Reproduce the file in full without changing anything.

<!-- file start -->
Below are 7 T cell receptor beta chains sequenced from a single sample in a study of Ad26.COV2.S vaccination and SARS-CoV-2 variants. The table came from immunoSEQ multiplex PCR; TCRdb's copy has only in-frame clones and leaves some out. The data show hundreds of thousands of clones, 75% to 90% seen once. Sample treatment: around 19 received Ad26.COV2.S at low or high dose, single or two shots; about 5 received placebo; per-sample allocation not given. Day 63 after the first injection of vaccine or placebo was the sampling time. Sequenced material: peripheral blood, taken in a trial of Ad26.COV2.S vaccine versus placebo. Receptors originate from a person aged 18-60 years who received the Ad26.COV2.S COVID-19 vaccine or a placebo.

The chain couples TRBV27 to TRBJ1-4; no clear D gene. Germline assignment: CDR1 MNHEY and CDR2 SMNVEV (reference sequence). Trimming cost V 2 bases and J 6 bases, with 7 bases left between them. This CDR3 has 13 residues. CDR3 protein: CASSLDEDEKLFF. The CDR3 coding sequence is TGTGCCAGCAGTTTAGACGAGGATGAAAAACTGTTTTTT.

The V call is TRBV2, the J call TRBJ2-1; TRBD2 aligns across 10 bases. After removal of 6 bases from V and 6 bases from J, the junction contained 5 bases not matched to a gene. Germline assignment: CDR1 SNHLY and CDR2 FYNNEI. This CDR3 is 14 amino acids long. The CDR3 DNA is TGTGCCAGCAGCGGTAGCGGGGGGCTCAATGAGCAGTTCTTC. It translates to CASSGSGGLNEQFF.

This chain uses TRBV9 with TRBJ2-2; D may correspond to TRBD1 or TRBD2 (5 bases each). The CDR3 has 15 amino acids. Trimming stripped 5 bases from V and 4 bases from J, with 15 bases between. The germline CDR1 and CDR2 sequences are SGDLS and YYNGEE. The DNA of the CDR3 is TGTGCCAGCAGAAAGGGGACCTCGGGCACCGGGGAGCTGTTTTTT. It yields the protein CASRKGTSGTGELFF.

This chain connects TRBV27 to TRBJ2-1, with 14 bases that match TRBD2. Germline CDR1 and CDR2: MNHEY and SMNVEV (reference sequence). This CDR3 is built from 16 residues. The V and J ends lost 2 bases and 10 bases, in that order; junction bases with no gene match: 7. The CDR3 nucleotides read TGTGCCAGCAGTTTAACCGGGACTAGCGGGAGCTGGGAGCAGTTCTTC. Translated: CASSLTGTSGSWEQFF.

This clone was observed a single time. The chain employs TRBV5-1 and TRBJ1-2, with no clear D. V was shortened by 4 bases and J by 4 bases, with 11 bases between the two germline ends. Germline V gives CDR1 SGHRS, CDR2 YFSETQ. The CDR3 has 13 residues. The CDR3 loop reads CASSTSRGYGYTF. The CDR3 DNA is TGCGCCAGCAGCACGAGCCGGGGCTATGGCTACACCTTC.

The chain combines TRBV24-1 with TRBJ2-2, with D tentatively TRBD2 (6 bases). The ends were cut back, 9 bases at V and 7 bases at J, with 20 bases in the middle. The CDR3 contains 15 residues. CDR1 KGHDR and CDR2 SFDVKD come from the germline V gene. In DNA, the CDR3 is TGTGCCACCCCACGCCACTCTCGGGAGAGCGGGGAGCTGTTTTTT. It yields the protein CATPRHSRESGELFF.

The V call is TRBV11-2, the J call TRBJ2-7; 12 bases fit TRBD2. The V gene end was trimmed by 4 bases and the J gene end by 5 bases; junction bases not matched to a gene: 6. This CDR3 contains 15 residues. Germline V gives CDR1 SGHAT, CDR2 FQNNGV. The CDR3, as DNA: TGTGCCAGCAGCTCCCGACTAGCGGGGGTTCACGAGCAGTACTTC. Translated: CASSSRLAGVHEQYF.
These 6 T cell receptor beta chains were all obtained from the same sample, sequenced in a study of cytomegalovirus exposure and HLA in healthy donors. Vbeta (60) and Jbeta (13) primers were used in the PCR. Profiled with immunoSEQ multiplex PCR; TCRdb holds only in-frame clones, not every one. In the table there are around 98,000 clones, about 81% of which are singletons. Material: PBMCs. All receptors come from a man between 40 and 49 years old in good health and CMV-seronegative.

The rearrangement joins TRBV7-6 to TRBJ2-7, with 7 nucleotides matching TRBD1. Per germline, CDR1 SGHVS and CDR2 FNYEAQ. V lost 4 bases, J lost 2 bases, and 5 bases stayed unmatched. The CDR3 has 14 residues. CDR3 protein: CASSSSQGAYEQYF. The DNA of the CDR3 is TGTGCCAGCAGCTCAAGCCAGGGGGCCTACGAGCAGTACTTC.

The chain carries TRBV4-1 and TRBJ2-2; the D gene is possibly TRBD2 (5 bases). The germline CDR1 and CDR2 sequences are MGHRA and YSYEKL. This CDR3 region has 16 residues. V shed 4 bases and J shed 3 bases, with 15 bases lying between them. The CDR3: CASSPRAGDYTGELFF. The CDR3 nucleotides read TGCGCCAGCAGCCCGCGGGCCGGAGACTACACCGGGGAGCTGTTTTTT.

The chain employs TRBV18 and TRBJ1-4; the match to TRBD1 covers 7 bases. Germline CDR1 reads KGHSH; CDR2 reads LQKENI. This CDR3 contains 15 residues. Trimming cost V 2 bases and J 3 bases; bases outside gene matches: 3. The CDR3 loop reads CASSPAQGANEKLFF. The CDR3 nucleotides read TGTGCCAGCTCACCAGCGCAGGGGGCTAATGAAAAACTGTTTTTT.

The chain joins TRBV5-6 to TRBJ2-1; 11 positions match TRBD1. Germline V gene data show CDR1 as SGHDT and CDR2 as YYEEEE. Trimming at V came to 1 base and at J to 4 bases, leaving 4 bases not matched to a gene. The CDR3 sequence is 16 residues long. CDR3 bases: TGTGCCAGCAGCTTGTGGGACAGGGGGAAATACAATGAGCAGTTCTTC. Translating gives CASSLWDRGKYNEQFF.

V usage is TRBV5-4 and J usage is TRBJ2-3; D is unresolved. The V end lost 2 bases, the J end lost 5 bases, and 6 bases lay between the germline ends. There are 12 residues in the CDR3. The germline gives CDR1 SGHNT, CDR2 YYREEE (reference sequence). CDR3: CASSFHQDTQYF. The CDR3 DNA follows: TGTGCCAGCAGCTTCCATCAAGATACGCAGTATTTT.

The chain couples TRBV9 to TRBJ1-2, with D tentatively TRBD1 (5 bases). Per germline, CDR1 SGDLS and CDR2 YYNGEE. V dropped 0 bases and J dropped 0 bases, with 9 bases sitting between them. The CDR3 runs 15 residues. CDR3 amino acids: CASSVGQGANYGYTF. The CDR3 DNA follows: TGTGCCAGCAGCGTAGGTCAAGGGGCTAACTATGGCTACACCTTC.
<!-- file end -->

Below are 7 T cell receptor beta chains sequenced from a single sample in a study of Ad26.COV2.S vaccination and SARS-CoV-2 variants. The table came from immunoSEQ multiplex PCR; TCRdb's copy has only in-frame clones and leaves some out. The data show hundreds of thousands of clones, 75% to 90% seen once. Sample treatment: around 19 received Ad26.COV2.S at low or high dose, single or two shots; about 5 received placebo; per-sample allocation not given. Day 63 after the first injection of vaccine or placebo was the sampling time. Sequenced material: peripheral blood, taken in a trial of Ad26.COV2.S vaccine versus placebo. Receptors originate from a person aged 18-60 years who received the Ad26.COV2.S COVID-19 vaccine or a placebo.

The chain couples TRBV27 to TRBJ1-4; no clear D gene. Germline assignment: CDR1 MNHEY and CDR2 SMNVEV (reference sequence). Trimming cost V 2 bases and J 6 bases, with 7 bases left between them. This CDR3 has 13 residues. CDR3 protein: CASSLDEDEKLFF. The CDR3 coding sequence is TGTGCCAGCAGTTTAGACGAGGATGAAAAACTGTTTTTT.

The V call is TRBV2, the J call TRBJ2-1; TRBD2 aligns across 10 bases. After removal of 6 bases from V and 6 bases from J, the junction contained 5 bases not matched to a gene. Germline assignment: CDR1 SNHLY and CDR2 FYNNEI. This CDR3 is 14 amino acids long. The CDR3 DNA is TGTGCCAGCAGCGGTAGCGGGGGGCTCAATGAGCAGTTCTTC. It translates to CASSGSGGLNEQFF.

This chain uses TRBV9 with TRBJ2-2; D may correspond to TRBD1 or TRBD2 (5 bases each). The CDR3 has 15 amino acids. Trimming stripped 5 bases from V and 4 bases from J, with 15 bases between. The germline CDR1 and CDR2 sequences are SGDLS and YYNGEE. The DNA of the CDR3 is TGTGCCAGCAGAAAGGGGACCTCGGGCACCGGGGAGCTGTTTTTT. It yields the protein CASRKGTSGTGELFF.

This chain connects TRBV27 to TRBJ2-1, with 14 bases that match TRBD2. Germline CDR1 and CDR2: MNHEY and SMNVEV (reference sequence). This CDR3 is built from 16 residues. The V and J ends lost 2 bases and 10 bases, in that order; junction bases with no gene match: 7. The CDR3 nucleotides read TGTGCCAGCAGTTTAACCGGGACTAGCGGGAGCTGGGAGCAGTTCTTC. Translated: CASSLTGTSGSWEQFF.

This clone was observed a single time. The chain employs TRBV5-1 and TRBJ1-2, with no clear D. V was shortened by 4 bases and J by 4 bases, with 11 bases between the two germline ends. Germline V gives CDR1 SGHRS, CDR2 YFSETQ. The CDR3 has 13 residues. The CDR3 loop reads CASSTSRGYGYTF. The CDR3 DNA is TGCGCCAGCAGCACGAGCCGGGGCTATGGCTACACCTTC.

The chain combines TRBV24-1 with TRBJ2-2, with D tentatively TRBD2 (6 bases). The ends were cut back, 9 bases at V and 7 bases at J, with 20 bases in the middle. The CDR3 contains 15 residues. CDR1 KGHDR and CDR2 SFDVKD come from the germline V gene. In DNA, the CDR3 is TGTGCCACCCCACGCCACTCTCGGGAGAGCGGGGAGCTGTTTTTT. It yields the protein CATPRHSRESGELFF.

The V call is TRBV11-2, the J call TRBJ2-7; 12 bases fit TRBD2. The V gene end was trimmed by 4 bases and the J gene end by 5 bases; junction bases not matched to a gene: 6. This CDR3 contains 15 residues. Germline V gives CDR1 SGHAT, CDR2 FQNNGV. The CDR3, as DNA: TGTGCCAGCAGCTCCCGACTAGCGGGGGTTCACGAGCAGTACTTC. Translated: CASSSRLAGVHEQYF.
These 6 T cell receptor beta chains were all obtained from the same sample, sequenced in a study of cytomegalovirus exposure and HLA in healthy donors. Vbeta (60) and Jbeta (13) primers were used in the PCR. Profiled with immunoSEQ multiplex PCR; TCRdb holds only in-frame clones, not every one. In the table there are around 98,000 clones, about 81% of which are singletons. Material: PBMCs. All receptors come from a man between 40 and 49 years old in good health and CMV-seronegative.

The rearrangement joins TRBV7-6 to TRBJ2-7, with 7 nucleotides matching TRBD1. Per germline, CDR1 SGHVS and CDR2 FNYEAQ. V lost 4 bases, J lost 2 bases, and 5 bases stayed unmatched. The CDR3 has 14 residues. CDR3 protein: CASSSSQGAYEQYF. The DNA of the CDR3 is TGTGCCAGCAGCTCAAGCCAGGGGGCCTACGAGCAGTACTTC.

The chain carries TRBV4-1 and TRBJ2-2; the D gene is possibly TRBD2 (5 bases). The germline CDR1 and CDR2 sequences are MGHRA and YSYEKL. This CDR3 region has 16 residues. V shed 4 bases and J shed 3 bases, with 15 bases lying between them. The CDR3: CASSPRAGDYTGELFF. The CDR3 nucleotides read TGCGCCAGCAGCCCGCGGGCCGGAGACTACACCGGGGAGCTGTTTTTT.

The chain employs TRBV18 and TRBJ1-4; the match to TRBD1 covers 7 bases. Germline CDR1 reads KGHSH; CDR2 reads LQKENI. This CDR3 contains 15 residues. Trimming cost V 2 bases and J 3 bases; bases outside gene matches: 3. The CDR3 loop reads CASSPAQGANEKLFF. The CDR3 nucleotides read TGTGCCAGCTCACCAGCGCAGGGGGCTAATGAAAAACTGTTTTTT.

The chain joins TRBV5-6 to TRBJ2-1; 11 positions match TRBD1. Germline V gene data show CDR1 as SGHDT and CDR2 as YYEEEE. Trimming at V came to 1 base and at J to 4 bases, leaving 4 bases not matched to a gene. The CDR3 sequence is 16 residues long. CDR3 bases: TGTGCCAGCAGCTTGTGGGACAGGGGGAAATACAATGAGCAGTTCTTC. Translating gives CASSLWDRGKYNEQFF.

V usage is TRBV5-4 and J usage is TRBJ2-3; D is unresolved. The V end lost 2 bases, the J end lost 5 bases, and 6 bases lay between the germline ends. There are 12 residues in the CDR3. The germline gives CDR1 SGHNT, CDR2 YYREEE (reference sequence). CDR3: CASSFHQDTQYF. The CDR3 DNA follows: TGTGCCAGCAGCTTCCATCAAGATACGCAGTATTTT.

The chain couples TRBV9 to TRBJ1-2, with D tentatively TRBD1 (5 bases). Per germline, CDR1 SGDLS and CDR2 YYNGEE. V dropped 0 bases and J dropped 0 bases, with 9 bases sitting between them. The CDR3 runs 15 residues. CDR3 amino acids: CASSVGQGANYGYTF. The CDR3 DNA follows: TGTGCCAGCAGCGTAGGTCAAGGGGCTAACTATGGCTACACCTTC.